Back in 2013 Marvel released a one-part short film, Agent Carter, ahead of the release of Iron Man 3 Home Media in which Atwell reprises her role as Peggy Carter. The short film is set a year after the first Avengers and sees Peggy Carter on a post-war mission.
Directed by Joe Johnston and written by Christopher Markus and Stephen McFeely, it stars Chris Evans as Marvel comic-book character Captain America, Tommy Lee Jones, Hugo Weaving, Hayley Atwell, Sebastian Stan, Dominic Cooper, Neal McDonough, Derek Luke and Stanley Tucci. During World War II, Captain America transforms to prevent the Red Skull from using the Tesseract as a source of energy for world domination. Marvel confirmed this when they unveiled Captain America 2’s title at San Diego Comic-Con, prompting applause from the audience as the title appeared in Hall H. The signal was that it was an adaptation of the Ed Brubaker story of The Winter Soldier, which brought Bucky Barnes and Sebastian Stan together to get up close and personal with Steve Rogers, a brainwashed assassin.
The Civil War story arose after the death of Captain America in an 18-issue story arc from Ed Brubaker and Steve Epting. It ended with Captain America being murdered by Sharon Carter, his then girlfriend, who was brainwashed to kill him. Marvel brought writers Christopher Markus and Stephen McFeely in to flood the sequel with World War II flashbacks and other stories that land in the conspiracy genre – a unique take on the series that contrasts the war film elements of the original Captain America.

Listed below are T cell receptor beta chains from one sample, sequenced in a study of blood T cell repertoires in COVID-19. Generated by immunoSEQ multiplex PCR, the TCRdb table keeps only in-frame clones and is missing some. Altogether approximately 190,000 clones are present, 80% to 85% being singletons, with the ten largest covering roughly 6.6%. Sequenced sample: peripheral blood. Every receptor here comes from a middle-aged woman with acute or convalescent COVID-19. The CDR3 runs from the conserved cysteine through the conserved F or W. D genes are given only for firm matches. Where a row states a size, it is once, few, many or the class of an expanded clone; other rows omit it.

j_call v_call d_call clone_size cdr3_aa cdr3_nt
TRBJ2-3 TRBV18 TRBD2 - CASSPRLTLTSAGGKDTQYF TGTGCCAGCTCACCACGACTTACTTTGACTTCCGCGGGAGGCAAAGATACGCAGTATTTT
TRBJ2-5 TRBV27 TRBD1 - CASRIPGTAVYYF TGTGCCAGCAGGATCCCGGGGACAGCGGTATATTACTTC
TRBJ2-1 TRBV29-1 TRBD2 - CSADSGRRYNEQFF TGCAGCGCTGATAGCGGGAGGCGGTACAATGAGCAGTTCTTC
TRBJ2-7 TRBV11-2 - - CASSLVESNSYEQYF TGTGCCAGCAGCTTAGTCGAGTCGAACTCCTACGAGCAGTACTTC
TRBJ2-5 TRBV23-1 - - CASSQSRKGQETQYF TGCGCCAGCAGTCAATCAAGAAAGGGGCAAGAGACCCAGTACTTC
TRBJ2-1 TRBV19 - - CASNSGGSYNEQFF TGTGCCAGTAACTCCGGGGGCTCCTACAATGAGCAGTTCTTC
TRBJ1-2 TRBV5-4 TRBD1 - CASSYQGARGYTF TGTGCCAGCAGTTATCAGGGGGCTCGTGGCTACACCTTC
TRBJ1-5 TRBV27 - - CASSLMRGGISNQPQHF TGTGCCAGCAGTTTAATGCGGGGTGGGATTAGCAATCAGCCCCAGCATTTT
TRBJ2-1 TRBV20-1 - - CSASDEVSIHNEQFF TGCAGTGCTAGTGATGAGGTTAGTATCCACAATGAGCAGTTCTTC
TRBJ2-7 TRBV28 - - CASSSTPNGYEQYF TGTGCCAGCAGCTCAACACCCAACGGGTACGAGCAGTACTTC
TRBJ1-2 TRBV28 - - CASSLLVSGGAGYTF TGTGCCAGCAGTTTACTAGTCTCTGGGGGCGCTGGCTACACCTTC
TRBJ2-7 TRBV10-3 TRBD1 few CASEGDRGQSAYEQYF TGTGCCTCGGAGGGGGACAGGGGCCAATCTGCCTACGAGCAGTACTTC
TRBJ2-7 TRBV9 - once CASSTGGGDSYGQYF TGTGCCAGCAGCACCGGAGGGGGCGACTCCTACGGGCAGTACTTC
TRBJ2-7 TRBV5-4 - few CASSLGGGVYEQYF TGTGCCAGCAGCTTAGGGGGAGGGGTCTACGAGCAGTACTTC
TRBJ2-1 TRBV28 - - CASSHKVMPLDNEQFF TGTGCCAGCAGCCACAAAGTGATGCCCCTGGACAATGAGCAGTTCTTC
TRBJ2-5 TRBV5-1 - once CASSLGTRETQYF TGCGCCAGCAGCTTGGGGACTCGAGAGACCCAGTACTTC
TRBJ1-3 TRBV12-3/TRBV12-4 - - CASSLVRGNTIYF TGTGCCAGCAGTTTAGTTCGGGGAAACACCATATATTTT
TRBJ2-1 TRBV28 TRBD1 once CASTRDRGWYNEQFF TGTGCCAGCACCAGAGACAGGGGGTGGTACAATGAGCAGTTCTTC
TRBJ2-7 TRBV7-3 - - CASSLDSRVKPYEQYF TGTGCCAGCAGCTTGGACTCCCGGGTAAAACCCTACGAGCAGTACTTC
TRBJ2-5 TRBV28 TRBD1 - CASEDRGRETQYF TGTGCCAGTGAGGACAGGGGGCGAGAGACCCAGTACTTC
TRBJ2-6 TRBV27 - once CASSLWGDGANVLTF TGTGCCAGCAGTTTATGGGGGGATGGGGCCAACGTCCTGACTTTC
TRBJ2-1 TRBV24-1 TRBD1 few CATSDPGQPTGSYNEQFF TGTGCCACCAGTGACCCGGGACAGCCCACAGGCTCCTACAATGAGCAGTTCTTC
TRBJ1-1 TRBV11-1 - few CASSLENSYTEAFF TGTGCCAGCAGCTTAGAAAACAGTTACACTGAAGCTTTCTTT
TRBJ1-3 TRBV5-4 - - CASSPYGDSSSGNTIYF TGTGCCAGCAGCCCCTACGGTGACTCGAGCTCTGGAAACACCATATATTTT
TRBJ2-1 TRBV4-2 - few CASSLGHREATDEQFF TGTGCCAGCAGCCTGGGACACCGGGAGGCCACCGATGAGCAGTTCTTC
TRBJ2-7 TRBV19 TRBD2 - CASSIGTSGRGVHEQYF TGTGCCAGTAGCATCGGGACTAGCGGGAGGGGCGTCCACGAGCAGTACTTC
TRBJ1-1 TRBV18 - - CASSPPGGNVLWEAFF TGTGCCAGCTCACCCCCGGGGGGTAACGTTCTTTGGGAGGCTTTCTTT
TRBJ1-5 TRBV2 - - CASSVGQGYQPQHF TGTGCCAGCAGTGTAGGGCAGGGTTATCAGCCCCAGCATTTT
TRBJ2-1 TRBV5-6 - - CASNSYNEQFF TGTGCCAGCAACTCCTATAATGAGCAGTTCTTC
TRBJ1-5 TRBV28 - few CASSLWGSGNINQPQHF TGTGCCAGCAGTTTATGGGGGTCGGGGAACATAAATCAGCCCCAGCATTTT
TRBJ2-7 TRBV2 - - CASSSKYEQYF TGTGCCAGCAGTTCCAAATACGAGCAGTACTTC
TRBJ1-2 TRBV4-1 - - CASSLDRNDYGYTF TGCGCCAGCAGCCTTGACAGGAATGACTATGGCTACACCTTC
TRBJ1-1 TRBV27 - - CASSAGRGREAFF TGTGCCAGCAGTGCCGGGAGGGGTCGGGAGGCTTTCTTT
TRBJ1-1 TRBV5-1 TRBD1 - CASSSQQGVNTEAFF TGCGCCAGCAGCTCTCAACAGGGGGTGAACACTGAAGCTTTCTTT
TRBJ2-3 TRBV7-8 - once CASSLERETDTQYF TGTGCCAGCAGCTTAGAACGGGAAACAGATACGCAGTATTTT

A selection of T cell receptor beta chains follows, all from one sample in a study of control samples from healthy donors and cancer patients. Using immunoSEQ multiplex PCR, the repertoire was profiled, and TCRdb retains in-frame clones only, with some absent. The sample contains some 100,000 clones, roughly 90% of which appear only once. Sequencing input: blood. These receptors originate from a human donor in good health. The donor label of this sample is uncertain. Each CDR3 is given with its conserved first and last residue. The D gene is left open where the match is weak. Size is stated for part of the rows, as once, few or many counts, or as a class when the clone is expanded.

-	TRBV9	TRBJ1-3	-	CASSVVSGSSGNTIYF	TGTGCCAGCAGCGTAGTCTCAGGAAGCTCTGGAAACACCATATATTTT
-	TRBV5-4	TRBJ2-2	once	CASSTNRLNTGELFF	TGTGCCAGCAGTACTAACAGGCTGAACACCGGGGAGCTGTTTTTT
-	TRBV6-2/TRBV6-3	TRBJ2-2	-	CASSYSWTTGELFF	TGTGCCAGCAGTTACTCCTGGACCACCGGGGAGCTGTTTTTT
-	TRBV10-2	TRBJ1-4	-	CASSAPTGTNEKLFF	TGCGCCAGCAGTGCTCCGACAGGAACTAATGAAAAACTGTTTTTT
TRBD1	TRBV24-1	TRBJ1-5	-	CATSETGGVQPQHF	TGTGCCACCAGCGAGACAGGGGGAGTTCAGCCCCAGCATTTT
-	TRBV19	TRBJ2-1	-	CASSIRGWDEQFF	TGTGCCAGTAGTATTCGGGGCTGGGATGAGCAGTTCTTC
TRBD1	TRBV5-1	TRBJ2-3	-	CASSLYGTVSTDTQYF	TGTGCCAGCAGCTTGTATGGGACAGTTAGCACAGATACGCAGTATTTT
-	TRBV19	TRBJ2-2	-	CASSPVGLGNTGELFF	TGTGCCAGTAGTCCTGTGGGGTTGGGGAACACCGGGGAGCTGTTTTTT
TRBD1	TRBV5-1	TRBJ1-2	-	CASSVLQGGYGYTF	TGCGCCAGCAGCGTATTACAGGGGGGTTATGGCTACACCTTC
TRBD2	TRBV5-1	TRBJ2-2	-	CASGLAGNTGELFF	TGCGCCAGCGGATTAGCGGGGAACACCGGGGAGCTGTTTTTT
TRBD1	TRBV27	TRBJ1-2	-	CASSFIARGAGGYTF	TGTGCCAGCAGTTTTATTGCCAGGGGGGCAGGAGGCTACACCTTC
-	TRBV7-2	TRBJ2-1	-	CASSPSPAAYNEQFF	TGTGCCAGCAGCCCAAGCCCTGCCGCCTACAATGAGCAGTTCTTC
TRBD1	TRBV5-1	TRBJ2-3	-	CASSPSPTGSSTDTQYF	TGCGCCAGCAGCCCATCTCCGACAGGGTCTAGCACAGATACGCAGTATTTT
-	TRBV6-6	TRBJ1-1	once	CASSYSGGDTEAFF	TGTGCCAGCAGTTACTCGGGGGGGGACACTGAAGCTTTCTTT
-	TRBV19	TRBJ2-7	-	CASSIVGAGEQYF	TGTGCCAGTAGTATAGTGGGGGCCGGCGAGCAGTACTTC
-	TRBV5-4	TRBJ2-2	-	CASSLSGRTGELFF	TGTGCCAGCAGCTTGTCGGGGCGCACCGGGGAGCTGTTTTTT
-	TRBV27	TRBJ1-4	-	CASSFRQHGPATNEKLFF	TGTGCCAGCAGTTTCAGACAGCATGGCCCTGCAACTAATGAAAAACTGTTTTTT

The characters needed for the assassination are all present, and fans expected the assassination of Captain America to survive the Civil War story. The biggest contrast between the stakes of the first Avengers and the guys Steve is now fighting is that the guys who appear on the same big screen as Steve and his opponent Tony Stark are foreign. Sure, Peter Parker is in a scene, but Spider-Man doesn’t do much in his first film, and he doesn’t play a big part either.
This is just part of the amazing Spider-Man comics that have made it into the film. The creators admit to using old Captain America storyboards and offer some fascinating ideas for the series, and we have glimpses of concepts that could make it into certain MCU movies. The plot in the comics explores what happens between Peggy Carter, Captain America and Steve Rogers.
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Part of the appeal of his work lies in the parallels between Captain America’s action adventure films set as Raiders of the Lost Ark and his visual effects as Art Director of Industrial Light Magic. One of the most iconic storylines in Steve Rogers: The Secret Empire has been tackled several times by Marvel Comics. First, Jack Kirby created one of the more interesting and classic storylines in Captain America: Falcon, which was shared with Captain America # 193-200 and has since been played in superhero comics.